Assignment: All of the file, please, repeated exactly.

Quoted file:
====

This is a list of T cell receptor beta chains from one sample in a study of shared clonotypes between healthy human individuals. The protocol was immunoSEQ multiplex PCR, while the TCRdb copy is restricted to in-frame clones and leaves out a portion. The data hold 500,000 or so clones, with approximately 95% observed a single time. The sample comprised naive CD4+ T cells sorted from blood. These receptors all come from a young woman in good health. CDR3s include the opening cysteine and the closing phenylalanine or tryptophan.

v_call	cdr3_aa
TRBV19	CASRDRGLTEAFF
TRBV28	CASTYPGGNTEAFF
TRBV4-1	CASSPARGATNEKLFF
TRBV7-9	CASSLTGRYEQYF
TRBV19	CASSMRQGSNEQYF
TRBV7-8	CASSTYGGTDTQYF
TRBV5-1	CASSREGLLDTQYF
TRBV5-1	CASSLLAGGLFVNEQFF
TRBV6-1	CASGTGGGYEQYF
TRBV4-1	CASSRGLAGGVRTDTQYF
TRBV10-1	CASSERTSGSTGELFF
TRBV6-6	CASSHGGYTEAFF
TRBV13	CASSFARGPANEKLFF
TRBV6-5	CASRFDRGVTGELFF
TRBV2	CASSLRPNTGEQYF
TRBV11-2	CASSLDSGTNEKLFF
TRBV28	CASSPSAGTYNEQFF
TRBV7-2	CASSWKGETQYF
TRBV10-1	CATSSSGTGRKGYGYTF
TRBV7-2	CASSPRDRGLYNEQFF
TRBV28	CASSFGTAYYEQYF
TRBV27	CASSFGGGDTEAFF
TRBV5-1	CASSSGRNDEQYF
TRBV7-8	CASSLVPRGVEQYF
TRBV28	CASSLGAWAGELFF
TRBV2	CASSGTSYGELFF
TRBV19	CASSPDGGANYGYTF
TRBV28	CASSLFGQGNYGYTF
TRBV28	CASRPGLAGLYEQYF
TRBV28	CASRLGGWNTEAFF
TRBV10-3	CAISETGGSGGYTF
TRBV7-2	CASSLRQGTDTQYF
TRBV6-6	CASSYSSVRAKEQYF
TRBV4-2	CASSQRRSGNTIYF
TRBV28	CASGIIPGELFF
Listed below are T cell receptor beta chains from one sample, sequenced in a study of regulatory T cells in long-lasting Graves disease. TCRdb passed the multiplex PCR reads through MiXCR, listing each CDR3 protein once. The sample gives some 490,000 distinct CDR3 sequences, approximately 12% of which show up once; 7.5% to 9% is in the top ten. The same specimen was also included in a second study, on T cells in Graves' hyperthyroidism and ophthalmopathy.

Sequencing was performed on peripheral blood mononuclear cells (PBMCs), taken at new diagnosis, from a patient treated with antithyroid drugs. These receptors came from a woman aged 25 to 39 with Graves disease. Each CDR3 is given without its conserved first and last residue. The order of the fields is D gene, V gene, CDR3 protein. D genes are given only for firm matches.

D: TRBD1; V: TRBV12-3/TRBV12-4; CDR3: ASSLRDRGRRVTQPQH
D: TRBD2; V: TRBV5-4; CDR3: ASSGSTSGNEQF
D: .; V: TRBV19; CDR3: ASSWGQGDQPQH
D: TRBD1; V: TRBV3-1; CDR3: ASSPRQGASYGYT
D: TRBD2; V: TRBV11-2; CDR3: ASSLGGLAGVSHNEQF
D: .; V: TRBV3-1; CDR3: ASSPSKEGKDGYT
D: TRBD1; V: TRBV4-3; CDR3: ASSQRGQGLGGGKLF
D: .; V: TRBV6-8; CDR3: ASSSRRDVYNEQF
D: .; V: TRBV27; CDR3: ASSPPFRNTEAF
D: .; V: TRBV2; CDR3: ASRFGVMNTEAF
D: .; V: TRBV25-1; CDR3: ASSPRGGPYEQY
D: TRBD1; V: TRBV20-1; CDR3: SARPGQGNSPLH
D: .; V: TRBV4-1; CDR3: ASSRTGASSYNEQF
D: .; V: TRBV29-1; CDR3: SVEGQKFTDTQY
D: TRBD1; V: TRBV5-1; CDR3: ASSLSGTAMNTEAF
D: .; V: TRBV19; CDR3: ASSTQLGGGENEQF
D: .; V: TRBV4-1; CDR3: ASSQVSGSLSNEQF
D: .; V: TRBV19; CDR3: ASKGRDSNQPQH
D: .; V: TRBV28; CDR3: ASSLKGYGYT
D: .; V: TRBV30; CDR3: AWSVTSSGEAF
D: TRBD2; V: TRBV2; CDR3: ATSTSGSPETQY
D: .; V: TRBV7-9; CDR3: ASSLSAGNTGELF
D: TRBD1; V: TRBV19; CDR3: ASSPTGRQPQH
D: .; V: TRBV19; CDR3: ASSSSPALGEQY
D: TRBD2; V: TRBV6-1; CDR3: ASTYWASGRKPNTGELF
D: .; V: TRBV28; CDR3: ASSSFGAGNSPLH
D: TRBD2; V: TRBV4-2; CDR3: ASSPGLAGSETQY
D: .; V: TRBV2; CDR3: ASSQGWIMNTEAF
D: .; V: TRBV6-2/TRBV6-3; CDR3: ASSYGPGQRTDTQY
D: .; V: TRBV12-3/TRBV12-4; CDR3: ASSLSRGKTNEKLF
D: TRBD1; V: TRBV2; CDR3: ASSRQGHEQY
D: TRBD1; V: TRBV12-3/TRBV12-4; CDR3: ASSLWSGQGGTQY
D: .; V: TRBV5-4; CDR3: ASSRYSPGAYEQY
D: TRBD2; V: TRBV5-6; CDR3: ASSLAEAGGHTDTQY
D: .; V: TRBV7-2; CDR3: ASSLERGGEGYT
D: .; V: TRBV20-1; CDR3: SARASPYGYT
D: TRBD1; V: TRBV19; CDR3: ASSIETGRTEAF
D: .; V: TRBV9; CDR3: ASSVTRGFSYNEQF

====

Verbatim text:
This is a list of T cell receptor beta chains from one sample in a study of shared clonotypes between healthy human individuals. The protocol was immunoSEQ multiplex PCR, while the TCRdb copy is restricted to in-frame clones and leaves out a portion. The data hold 500,000 or so clones, with approximately 95% observed a single time. The sample comprised naive CD4+ T cells sorted from blood. These receptors all come from a young woman in good health. CDR3s include the opening cysteine and the closing phenylalanine or tryptophan.

v_call	cdr3_aa
TRBV19	CASRDRGLTEAFF
TRBV28	CASTYPGGNTEAFF
TRBV4-1	CASSPARGATNEKLFF
TRBV7-9	CASSLTGRYEQYF
TRBV19	CASSMRQGSNEQYF
TRBV7-8	CASSTYGGTDTQYF
TRBV5-1	CASSREGLLDTQYF
TRBV5-1	CASSLLAGGLFVNEQFF
TRBV6-1	CASGTGGGYEQYF
TRBV4-1	CASSRGLAGGVRTDTQYF
TRBV10-1	CASSERTSGSTGELFF
TRBV6-6	CASSHGGYTEAFF
TRBV13	CASSFARGPANEKLFF
TRBV6-5	CASRFDRGVTGELFF
TRBV2	CASSLRPNTGEQYF
TRBV11-2	CASSLDSGTNEKLFF
TRBV28	CASSPSAGTYNEQFF
TRBV7-2	CASSWKGETQYF
TRBV10-1	CATSSSGTGRKGYGYTF
TRBV7-2	CASSPRDRGLYNEQFF
TRBV28	CASSFGTAYYEQYF
TRBV27	CASSFGGGDTEAFF
TRBV5-1	CASSSGRNDEQYF
TRBV7-8	CASSLVPRGVEQYF
TRBV28	CASSLGAWAGELFF
TRBV2	CASSGTSYGELFF
TRBV19	CASSPDGGANYGYTF
TRBV28	CASSLFGQGNYGYTF
TRBV28	CASRPGLAGLYEQYF
TRBV28	CASRLGGWNTEAFF
TRBV10-3	CAISETGGSGGYTF
TRBV7-2	CASSLRQGTDTQYF
TRBV6-6	CASSYSSVRAKEQYF
TRBV4-2	CASSQRRSGNTIYF
TRBV28	CASGIIPGELFF
Listed below are T cell receptor beta chains from one sample, sequenced in a study of regulatory T cells in long-lasting Graves disease. TCRdb passed the multiplex PCR reads through MiXCR, listing each CDR3 protein once. The sample gives some 490,000 distinct CDR3 sequences, approximately 12% of which show up once; 7.5% to 9% is in the top ten. The same specimen was also included in a second study, on T cells in Graves' hyperthyroidism and ophthalmopathy.

Sequencing was performed on peripheral blood mononuclear cells (PBMCs), taken at new diagnosis, from a patient treated with antithyroid drugs. These receptors came from a woman aged 25 to 39 with Graves disease. Each CDR3 is given without its conserved first and last residue. The order of the fields is D gene, V gene, CDR3 protein. D genes are given only for firm matches.

D: TRBD1; V: TRBV12-3/TRBV12-4; CDR3: ASSLRDRGRRVTQPQH
D: TRBD2; V: TRBV5-4; CDR3: ASSGSTSGNEQF
D: .; V: TRBV19; CDR3: ASSWGQGDQPQH
D: TRBD1; V: TRBV3-1; CDR3: ASSPRQGASYGYT
D: TRBD2; V: TRBV11-2; CDR3: ASSLGGLAGVSHNEQF
D: .; V: TRBV3-1; CDR3: ASSPSKEGKDGYT
D: TRBD1; V: TRBV4-3; CDR3: ASSQRGQGLGGGKLF
D: .; V: TRBV6-8; CDR3: ASSSRRDVYNEQF
D: .; V: TRBV27; CDR3: ASSPPFRNTEAF
D: .; V: TRBV2; CDR3: ASRFGVMNTEAF
D: .; V: TRBV25-1; CDR3: ASSPRGGPYEQY
D: TRBD1; V: TRBV20-1; CDR3: SARPGQGNSPLH
D: .; V: TRBV4-1; CDR3: ASSRTGASSYNEQF
D: .; V: TRBV29-1; CDR3: SVEGQKFTDTQY
D: TRBD1; V: TRBV5-1; CDR3: ASSLSGTAMNTEAF
D: .; V: TRBV19; CDR3: ASSTQLGGGENEQF
D: .; V: TRBV4-1; CDR3: ASSQVSGSLSNEQF
D: .; V: TRBV19; CDR3: ASKGRDSNQPQH
D: .; V: TRBV28; CDR3: ASSLKGYGYT
D: .; V: TRBV30; CDR3: AWSVTSSGEAF
D: TRBD2; V: TRBV2; CDR3: ATSTSGSPETQY
D: .; V: TRBV7-9; CDR3: ASSLSAGNTGELF
D: TRBD1; V: TRBV19; CDR3: ASSPTGRQPQH
D: .; V: TRBV19; CDR3: ASSSSPALGEQY
D: TRBD2; V: TRBV6-1; CDR3: ASTYWASGRKPNTGELF
D: .; V: TRBV28; CDR3: ASSSFGAGNSPLH
D: TRBD2; V: TRBV4-2; CDR3: ASSPGLAGSETQY
D: .; V: TRBV2; CDR3: ASSQGWIMNTEAF
D: .; V: TRBV6-2/TRBV6-3; CDR3: ASSYGPGQRTDTQY
D: .; V: TRBV12-3/TRBV12-4; CDR3: ASSLSRGKTNEKLF
D: TRBD1; V: TRBV2; CDR3: ASSRQGHEQY
D: TRBD1; V: TRBV12-3/TRBV12-4; CDR3: ASSLWSGQGGTQY
D: .; V: TRBV5-4; CDR3: ASSRYSPGAYEQY
D: TRBD2; V: TRBV5-6; CDR3: ASSLAEAGGHTDTQY
D: .; V: TRBV7-2; CDR3: ASSLERGGEGYT
D: .; V: TRBV20-1; CDR3: SARASPYGYT
D: TRBD1; V: TRBV19; CDR3: ASSIETGRTEAF
D: .; V: TRBV9; CDR3: ASSVTRGFSYNEQF